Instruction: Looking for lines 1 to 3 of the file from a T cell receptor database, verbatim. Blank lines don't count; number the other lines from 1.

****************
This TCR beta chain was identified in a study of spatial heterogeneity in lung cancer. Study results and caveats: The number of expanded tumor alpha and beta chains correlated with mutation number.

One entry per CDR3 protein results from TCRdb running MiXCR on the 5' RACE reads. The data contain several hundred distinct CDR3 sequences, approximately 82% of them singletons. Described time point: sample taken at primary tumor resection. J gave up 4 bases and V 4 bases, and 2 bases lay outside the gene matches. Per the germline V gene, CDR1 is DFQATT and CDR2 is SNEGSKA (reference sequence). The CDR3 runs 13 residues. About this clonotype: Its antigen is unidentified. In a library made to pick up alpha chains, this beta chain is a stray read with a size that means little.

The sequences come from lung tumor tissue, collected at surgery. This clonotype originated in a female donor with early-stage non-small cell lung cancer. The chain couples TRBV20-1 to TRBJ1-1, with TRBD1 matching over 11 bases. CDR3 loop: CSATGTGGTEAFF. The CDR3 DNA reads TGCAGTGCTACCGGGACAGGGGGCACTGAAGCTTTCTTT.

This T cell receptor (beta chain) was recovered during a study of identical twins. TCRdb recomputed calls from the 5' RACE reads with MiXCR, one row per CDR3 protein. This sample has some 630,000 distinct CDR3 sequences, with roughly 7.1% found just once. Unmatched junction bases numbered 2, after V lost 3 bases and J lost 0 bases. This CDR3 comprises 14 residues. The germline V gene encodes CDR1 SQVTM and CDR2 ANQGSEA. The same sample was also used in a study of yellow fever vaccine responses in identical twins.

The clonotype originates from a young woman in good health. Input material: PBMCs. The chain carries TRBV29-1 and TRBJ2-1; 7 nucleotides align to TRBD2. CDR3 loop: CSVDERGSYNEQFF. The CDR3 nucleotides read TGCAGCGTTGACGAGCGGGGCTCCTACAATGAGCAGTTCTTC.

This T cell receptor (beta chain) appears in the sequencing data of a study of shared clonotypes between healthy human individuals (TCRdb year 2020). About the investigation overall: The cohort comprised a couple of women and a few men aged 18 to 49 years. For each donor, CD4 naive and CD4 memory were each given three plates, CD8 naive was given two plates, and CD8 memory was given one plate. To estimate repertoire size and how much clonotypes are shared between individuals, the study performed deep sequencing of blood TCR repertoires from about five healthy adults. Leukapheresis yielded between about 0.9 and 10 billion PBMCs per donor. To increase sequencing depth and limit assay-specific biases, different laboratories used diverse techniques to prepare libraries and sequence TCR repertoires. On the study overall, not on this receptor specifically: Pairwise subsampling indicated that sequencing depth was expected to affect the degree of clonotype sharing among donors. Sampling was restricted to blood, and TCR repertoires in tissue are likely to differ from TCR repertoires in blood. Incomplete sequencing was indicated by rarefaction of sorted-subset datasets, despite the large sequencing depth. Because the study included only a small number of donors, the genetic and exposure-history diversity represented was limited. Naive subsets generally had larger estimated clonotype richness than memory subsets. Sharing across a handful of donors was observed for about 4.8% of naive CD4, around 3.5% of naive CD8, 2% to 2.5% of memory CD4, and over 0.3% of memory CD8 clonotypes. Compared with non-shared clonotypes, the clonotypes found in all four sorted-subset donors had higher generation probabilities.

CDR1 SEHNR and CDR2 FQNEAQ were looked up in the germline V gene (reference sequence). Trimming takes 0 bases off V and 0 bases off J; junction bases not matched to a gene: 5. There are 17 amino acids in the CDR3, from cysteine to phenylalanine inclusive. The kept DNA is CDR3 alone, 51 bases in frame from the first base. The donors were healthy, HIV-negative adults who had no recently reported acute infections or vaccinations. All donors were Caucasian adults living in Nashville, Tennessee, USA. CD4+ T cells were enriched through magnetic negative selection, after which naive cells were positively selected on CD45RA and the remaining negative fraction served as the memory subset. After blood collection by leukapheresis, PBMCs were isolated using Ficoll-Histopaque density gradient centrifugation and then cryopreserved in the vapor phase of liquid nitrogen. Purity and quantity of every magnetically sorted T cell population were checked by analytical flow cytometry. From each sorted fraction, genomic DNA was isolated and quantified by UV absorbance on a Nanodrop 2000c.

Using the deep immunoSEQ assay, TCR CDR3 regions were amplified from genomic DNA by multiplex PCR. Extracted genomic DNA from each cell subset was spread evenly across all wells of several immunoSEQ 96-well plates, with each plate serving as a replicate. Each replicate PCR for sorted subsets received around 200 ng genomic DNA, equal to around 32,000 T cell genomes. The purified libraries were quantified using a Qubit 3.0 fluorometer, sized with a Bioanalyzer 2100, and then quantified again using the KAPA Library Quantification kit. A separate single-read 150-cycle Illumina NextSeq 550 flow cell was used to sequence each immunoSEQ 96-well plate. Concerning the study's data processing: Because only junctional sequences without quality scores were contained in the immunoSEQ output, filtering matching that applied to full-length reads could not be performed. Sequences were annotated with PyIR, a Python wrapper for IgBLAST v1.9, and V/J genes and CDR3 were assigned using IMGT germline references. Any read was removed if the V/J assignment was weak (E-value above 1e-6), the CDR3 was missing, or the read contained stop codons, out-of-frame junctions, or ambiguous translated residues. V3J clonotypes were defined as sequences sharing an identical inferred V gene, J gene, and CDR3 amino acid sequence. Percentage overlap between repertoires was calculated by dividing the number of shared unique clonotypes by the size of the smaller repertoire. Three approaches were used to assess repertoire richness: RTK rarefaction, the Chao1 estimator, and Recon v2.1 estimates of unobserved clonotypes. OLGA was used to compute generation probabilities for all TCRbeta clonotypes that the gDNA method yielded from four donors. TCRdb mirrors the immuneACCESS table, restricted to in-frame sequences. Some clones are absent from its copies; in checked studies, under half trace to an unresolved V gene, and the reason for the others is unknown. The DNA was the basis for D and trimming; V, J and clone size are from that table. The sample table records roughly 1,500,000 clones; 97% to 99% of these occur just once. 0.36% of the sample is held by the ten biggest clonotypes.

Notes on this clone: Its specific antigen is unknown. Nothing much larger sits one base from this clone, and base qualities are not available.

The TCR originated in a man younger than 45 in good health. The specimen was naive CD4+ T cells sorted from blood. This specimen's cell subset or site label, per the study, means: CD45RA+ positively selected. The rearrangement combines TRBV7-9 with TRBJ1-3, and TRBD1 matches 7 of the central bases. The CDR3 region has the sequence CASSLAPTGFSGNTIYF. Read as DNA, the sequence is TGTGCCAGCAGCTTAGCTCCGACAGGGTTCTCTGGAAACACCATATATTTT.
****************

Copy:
This TCR beta chain was identified in a study of spatial heterogeneity in lung cancer. Study results and caveats: The number of expanded tumor alpha and beta chains correlated with mutation number.

One entry per CDR3 protein results from TCRdb running MiXCR on the 5' RACE reads. The data contain several hundred distinct CDR3 sequences, approximately 82% of them singletons. Described time point: sample taken at primary tumor resection. J gave up 4 bases and V 4 bases, and 2 bases lay outside the gene matches. Per the germline V gene, CDR1 is DFQATT and CDR2 is SNEGSKA (reference sequence). The CDR3 runs 13 residues. About this clonotype: Its antigen is unidentified. In a library made to pick up alpha chains, this beta chain is a stray read with a size that means little.

The sequences come from lung tumor tissue, collected at surgery. This clonotype originated in a female donor with early-stage non-small cell lung cancer. The chain couples TRBV20-1 to TRBJ1-1, with TRBD1 matching over 11 bases. CDR3 loop: CSATGTGGTEAFF. The CDR3 DNA reads TGCAGTGCTACCGGGACAGGGGGCACTGAAGCTTTCTTT.